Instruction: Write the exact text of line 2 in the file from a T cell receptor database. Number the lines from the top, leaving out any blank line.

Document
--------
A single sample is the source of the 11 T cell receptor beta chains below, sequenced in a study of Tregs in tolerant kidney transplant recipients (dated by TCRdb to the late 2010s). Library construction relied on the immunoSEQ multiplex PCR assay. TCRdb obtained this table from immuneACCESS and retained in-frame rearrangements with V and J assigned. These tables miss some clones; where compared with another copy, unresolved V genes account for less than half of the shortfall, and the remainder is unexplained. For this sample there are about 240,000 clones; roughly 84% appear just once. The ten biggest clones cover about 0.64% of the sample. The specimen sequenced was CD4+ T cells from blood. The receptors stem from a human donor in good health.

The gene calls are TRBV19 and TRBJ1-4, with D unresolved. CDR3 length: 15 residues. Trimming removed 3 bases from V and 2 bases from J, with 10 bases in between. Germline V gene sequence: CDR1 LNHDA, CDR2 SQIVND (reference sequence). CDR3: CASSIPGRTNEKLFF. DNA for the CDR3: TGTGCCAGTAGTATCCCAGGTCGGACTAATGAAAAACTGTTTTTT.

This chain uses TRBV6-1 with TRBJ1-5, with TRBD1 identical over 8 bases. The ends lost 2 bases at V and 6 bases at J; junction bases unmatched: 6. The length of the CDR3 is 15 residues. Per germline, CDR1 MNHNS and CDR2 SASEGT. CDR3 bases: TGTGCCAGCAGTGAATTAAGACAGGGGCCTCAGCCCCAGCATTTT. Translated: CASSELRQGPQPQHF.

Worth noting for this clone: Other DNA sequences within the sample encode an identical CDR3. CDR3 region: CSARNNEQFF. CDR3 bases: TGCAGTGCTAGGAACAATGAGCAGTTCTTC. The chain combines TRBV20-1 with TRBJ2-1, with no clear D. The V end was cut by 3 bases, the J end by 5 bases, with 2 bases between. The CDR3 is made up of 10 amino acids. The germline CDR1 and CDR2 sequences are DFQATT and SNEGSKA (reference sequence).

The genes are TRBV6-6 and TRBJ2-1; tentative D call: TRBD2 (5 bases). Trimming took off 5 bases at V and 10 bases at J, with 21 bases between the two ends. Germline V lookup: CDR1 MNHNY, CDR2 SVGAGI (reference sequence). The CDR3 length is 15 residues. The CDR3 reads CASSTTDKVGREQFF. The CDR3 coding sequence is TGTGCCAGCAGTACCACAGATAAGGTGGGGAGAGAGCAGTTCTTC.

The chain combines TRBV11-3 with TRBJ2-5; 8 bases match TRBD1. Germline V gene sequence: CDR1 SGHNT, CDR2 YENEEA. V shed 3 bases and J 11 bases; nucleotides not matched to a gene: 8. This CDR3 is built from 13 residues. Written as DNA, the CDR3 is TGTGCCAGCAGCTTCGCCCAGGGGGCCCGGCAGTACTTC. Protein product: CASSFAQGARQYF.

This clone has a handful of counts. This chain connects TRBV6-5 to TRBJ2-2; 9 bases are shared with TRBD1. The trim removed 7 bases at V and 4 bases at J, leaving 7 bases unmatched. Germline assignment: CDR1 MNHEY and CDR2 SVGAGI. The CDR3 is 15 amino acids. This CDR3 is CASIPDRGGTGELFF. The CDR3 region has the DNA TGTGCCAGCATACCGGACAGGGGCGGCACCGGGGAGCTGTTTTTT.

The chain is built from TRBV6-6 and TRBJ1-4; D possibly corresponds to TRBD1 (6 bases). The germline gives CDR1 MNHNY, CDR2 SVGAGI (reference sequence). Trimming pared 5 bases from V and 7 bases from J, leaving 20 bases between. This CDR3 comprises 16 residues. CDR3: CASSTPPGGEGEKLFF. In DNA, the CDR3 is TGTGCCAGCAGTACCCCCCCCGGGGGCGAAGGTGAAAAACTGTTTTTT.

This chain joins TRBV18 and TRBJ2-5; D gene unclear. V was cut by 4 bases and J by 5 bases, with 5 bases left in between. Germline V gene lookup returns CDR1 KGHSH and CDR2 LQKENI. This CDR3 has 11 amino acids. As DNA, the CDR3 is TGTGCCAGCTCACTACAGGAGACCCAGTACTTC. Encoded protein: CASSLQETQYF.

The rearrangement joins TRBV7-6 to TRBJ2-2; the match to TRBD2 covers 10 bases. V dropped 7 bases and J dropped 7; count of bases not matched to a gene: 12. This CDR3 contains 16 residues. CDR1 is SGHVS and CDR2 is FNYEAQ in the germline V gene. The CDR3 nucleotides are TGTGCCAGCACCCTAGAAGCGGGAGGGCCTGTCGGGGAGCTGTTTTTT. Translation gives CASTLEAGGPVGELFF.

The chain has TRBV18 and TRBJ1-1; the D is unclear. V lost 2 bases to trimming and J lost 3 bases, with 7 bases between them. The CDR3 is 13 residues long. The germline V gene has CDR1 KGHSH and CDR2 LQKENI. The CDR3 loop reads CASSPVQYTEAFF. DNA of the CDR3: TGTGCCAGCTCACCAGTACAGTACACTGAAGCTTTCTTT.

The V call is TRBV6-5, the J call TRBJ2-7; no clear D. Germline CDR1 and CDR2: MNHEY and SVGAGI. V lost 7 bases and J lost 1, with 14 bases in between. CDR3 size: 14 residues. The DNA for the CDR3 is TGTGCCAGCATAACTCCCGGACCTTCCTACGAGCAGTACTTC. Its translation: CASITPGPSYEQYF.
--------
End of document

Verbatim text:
The gene calls are TRBV19 and TRBJ1-4, with D unresolved. CDR3 length: 15 residues. Trimming removed 3 bases from V and 2 bases from J, with 10 bases in between. Germline V gene sequence: CDR1 LNHDA, CDR2 SQIVND (reference sequence). CDR3: CASSIPGRTNEKLFF. DNA for the CDR3: TGTGCCAGTAGTATCCCAGGTCGGACTAATGAAAAACTGTTTTTT.